hills? we had ours in burlington, vt. i routinely had the kid, car seat, groceries, beach gear, kid stuff, etc. etc. in it. max load i think we ever did was 120# + me + bike. i did swap out the rear cog, and thought about lowering the front, as ours was nexus IGH. even fully loaded, we had ours setup so you could crawl up main st. and get things done. certainly pointing straight up college was a challenge... but workable.ReplyDelete
you sort of eventually figure out that you get on with your life with the bike(s) you have, tweak what you can, and carry on...!
I think the comments re: the weight of it are clearly derived from the sports cyclist influence. I mean you obviously wouldn't use a truck to race in a grand prix in the same way you wouldn't use an F1 car to move house with. The weight in the structure is there for a reason, although you could probably replace the wooden box with one fabricated from aluminium sheet and frame, the weight saving would still be only a tiny percentage of the all up fully loaded weight. As for hills, these were never designed for climbing, they're specifically designed for Holland. While hills are doable you have to accept the limitations of hauling large loads up hill. You can either get very low gearing allowing you to pedal, or you can get off and push, either way is probably just as fast to get to the top, but then we have the sports cyclist influence taking hold again, where getting off to push is seen as 'defeat'.ReplyDelete
I don't think it's so much complaining about the weight, as deciding whether this bike would be usable in a given setting. Even pushing a bike like this up hill is darn difficult (at least to me), so that's what would put me off rather than any sports-related philosophy where I'd feel ashamed dismounting.Delete
Any comparisons made here, as I see it, are between different types of trucks rather than truck vs Formula 1. There exist cargo bikes (not sport bikes) that are better suited for hills. But they have other drawbacks. It's about choosing whatever works for you. And if weight is important, fair enough.
"There exist cargo bikes (not sport bikes) that are better suited for hills"Delete
That's true, although most of them that i've seen don't carry the bulk/weight of the bakfiets. I would have thought a 'normal' bike with a loaded trailer comparable to the capacity of the bakfiets would be just as difficult to drag up hill.
Pushing a heavy bike up a hill is difficult. But what i meant was if you had a hill where it was too steep to cycle up it, ie you stalled and just couldn't do it then it's normally still 'possible' to push the bike up it, albeit hard work. Even then it's still easier than carrying 60kg up hill.
While the Bakfiets has a hub gear and chaincase for maintenance reasons, i doubt it would be too much effort to convert it to a deraileur system with a wider gear range with lower ratios, if we're talking about ex-works though then i can see your point.
I wasn't aiming my comments directly at your review, but in response to some of the other comments made above.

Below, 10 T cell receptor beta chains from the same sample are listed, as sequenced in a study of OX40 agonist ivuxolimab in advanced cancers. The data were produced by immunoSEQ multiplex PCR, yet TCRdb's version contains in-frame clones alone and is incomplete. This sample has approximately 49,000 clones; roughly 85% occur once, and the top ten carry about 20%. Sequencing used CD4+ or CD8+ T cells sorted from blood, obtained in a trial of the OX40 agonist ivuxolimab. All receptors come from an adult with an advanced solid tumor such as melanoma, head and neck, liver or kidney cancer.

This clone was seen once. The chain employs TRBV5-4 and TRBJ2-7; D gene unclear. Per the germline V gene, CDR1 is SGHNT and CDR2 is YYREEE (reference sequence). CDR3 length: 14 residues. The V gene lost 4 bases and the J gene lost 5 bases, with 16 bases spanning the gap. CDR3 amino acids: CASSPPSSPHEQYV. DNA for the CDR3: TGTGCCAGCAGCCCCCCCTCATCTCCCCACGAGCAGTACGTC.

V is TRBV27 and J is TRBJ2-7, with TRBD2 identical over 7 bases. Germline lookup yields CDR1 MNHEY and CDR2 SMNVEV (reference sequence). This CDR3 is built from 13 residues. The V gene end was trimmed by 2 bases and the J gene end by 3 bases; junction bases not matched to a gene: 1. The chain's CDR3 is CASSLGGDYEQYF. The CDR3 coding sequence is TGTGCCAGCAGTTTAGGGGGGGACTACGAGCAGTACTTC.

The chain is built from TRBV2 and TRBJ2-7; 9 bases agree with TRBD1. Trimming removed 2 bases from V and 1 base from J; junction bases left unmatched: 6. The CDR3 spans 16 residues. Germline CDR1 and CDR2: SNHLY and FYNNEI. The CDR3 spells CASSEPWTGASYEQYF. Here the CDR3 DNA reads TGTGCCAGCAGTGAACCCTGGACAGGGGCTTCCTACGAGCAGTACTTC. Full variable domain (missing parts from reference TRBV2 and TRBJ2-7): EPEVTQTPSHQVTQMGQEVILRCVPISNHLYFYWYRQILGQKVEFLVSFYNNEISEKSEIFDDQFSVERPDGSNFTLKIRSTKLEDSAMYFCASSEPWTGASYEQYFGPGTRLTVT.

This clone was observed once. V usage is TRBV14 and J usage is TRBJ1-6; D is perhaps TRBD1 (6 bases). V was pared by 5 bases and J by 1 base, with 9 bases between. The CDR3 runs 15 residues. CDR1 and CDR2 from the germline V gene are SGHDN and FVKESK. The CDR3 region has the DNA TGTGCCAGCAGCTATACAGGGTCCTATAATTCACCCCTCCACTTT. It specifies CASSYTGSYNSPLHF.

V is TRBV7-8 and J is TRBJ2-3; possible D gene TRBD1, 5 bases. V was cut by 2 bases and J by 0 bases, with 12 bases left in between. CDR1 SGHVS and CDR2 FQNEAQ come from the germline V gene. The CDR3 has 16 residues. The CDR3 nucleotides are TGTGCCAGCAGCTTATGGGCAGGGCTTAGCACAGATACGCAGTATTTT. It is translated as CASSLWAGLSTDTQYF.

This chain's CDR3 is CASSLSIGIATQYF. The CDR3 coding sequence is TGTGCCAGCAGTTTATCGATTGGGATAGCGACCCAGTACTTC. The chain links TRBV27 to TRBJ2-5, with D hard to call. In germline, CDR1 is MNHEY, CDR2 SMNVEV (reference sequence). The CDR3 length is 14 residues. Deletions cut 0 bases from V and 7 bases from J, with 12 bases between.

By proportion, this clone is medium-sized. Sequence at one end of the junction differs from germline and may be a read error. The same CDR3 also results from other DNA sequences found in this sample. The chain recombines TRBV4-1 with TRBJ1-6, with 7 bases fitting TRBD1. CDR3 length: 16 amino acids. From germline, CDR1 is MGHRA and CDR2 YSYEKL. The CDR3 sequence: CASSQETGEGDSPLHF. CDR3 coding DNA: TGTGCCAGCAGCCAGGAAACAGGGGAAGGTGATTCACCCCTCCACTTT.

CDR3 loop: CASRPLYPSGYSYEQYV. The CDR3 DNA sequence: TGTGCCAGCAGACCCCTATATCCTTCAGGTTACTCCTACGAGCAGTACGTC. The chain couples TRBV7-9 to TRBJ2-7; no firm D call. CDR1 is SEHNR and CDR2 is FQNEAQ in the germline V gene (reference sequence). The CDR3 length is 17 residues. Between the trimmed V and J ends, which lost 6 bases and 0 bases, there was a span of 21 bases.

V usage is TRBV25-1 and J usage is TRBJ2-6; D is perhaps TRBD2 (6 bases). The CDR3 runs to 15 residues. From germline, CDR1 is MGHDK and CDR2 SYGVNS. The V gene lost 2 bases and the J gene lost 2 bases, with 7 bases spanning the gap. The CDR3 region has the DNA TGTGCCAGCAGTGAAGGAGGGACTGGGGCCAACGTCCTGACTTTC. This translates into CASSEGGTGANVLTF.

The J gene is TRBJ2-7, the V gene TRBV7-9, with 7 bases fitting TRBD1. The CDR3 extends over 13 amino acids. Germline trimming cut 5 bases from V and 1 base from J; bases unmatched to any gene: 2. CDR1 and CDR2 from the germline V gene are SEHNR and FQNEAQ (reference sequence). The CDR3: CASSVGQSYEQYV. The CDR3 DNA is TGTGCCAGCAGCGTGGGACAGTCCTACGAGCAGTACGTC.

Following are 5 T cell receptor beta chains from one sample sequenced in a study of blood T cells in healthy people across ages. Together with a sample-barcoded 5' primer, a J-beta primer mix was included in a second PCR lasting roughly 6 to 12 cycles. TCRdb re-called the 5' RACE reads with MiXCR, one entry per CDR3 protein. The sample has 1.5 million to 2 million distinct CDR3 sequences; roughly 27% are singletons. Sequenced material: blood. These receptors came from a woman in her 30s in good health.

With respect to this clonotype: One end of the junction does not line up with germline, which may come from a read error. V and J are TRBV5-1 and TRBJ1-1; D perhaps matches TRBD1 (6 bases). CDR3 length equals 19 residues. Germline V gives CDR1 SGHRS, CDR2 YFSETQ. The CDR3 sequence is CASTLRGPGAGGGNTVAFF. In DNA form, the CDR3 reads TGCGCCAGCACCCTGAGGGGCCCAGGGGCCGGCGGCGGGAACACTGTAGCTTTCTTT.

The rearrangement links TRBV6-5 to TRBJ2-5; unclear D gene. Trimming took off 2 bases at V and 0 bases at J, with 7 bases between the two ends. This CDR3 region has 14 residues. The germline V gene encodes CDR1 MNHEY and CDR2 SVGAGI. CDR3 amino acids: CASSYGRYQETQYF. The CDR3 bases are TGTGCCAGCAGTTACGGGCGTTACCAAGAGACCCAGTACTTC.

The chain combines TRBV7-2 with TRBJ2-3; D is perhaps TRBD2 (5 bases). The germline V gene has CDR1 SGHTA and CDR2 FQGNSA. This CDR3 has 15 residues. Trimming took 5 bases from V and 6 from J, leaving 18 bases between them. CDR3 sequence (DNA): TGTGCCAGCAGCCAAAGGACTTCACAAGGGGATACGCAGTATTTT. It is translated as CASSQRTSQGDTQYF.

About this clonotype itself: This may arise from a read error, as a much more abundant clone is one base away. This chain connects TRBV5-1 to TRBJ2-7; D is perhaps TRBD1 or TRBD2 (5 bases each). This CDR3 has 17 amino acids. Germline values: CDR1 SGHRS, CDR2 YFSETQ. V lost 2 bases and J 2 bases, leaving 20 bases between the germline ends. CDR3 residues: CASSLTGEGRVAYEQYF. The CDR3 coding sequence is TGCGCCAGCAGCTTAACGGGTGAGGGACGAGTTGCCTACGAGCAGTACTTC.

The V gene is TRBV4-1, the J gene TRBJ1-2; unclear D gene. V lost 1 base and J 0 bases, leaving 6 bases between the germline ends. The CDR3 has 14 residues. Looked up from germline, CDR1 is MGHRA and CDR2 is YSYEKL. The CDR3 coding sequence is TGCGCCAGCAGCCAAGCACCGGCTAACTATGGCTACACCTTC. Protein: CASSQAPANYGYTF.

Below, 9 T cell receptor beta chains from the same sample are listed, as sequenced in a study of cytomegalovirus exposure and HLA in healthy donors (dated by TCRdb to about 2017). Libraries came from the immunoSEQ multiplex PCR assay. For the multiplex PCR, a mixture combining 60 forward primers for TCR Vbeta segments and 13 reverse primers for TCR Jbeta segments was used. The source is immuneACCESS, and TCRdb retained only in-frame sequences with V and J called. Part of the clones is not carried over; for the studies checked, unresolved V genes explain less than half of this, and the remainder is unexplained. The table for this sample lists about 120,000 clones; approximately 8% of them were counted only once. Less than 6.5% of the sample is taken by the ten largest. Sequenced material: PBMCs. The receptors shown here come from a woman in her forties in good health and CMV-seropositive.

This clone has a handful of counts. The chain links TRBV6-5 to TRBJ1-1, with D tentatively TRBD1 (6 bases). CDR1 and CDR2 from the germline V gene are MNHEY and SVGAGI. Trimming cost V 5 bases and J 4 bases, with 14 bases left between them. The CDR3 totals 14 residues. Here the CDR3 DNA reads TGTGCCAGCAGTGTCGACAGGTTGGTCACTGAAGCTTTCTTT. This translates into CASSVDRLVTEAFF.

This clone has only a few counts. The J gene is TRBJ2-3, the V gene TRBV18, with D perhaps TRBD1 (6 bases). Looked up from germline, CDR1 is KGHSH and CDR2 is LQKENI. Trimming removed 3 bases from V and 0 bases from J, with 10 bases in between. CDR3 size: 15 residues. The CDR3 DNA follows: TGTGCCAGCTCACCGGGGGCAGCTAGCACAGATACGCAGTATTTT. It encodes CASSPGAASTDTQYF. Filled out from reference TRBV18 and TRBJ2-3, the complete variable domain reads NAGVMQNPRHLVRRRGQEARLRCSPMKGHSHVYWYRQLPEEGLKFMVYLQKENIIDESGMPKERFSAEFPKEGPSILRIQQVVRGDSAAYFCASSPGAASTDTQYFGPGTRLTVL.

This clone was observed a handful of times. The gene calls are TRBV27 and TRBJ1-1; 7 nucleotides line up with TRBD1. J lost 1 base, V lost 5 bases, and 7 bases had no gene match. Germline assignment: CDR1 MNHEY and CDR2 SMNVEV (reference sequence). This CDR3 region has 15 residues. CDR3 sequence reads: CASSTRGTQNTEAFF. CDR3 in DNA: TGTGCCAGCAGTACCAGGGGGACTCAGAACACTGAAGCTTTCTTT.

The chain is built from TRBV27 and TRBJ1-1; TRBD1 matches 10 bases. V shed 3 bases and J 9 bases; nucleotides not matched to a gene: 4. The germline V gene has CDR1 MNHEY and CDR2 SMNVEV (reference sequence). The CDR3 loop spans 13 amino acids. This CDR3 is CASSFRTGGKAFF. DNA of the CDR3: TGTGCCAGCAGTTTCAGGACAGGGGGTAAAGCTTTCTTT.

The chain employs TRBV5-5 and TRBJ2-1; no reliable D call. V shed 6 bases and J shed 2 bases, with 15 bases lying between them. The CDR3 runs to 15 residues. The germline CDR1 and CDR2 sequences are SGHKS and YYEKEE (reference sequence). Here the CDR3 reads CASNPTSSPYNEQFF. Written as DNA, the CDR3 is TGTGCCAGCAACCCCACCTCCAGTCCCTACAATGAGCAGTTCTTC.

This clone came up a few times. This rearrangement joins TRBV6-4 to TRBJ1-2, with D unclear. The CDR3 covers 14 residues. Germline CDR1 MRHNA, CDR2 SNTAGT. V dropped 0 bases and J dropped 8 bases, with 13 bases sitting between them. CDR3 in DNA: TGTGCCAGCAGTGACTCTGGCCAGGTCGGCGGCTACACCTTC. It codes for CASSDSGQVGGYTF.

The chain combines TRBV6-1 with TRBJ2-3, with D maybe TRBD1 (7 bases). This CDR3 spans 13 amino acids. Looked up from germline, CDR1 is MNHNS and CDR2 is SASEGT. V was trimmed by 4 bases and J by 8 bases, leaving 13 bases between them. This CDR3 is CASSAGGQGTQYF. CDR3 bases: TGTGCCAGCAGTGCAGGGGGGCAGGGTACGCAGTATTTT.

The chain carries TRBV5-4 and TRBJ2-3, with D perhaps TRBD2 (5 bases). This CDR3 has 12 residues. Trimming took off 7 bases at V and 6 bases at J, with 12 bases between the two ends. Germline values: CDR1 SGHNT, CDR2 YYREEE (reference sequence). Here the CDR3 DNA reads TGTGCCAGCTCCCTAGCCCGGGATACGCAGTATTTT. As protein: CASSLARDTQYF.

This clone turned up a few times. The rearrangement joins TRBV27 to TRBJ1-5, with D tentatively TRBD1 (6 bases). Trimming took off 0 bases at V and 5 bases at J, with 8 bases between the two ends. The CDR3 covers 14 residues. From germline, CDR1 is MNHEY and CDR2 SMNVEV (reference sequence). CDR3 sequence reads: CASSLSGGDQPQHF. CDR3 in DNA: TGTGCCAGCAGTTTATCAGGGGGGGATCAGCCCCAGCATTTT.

Actually riding around in the Oslo area (on a Nihola) I would feel a bit silly getting off to push, because as about the only person with such a bike, I imagine people will think I have made a mistake. Happily for my self esteem, three wheels and 21 gear-inches go a long ways on steep hills!Delete
And when that is not enough, I often find that pulling is more effective than pushing.
Forget e-assist, just emulate Emily Finch and breed a stoker - "Pump, Mary, pump!"ReplyDelete
What struck me about that article was not just the story but the comments - I was up half the night reading them. I mean, she's RICH, she's got SIX KIDS, she spends ALL THAT MONEY on a BICYCLE and she DOESN'T HAVE A CAR (although to be fair most of the comments were insightful, intelligent, complimentary and supportive, and these "criticisms" were from the lunatic fringe IMO).
Portland certainly seems to be an interesting place. My favourite singer/songwriter Jolie Holland has just flitted there from New York. It appears to be THE place for cycling, music and social commentary.
I only witnessed a couple Bakfietsen when we lived in the Netherlands.ReplyDelete
I shudder to think what it would have cost to have one imported to the States. They were pricey enough in their home country.
I was always amazed by some of the things I would see being carried on regular bikes. Lumber. Ladders. You name it. I mostly saw kids being hauled about in the boxy bikes.
A couple of notes: Fishtailing of the front would probably be called washing out. It's harder to do with more weight on the front, but turning too quickly can do it too but I don't think it's any worse on a bakfiets as on any other kind of bike.ReplyDelete
Gearing: I've heard that you can get larger rear cogs for (inversely) proportionally lower gearing overall- both on the lower end and the top end. If you really wanted, you could get a Schlumpf crankset for even lower range. Obviously, you could also do a lot of other things- new internal gear hub, derailleurs (though there's no rear derailleur hanger), new crankset (IIRC, the stock crankset on the Workcycles Bakfiets does not have a replaceable chainring), etc.
Lights: I got a Busch & Muller Lumotec Lyt series LED light with standlight and really like it. It's actually a Lumotec Lyt T Senso Plus- what a long name. Really, there is no reason to have an incandescent bulb on a bike anymore except for the very fact that incandescents are not as efficient and illuminate relatively slowly (say tens of milliseconds), so you don't see the dynamo power pulses at walking speeds like you do with LEDs.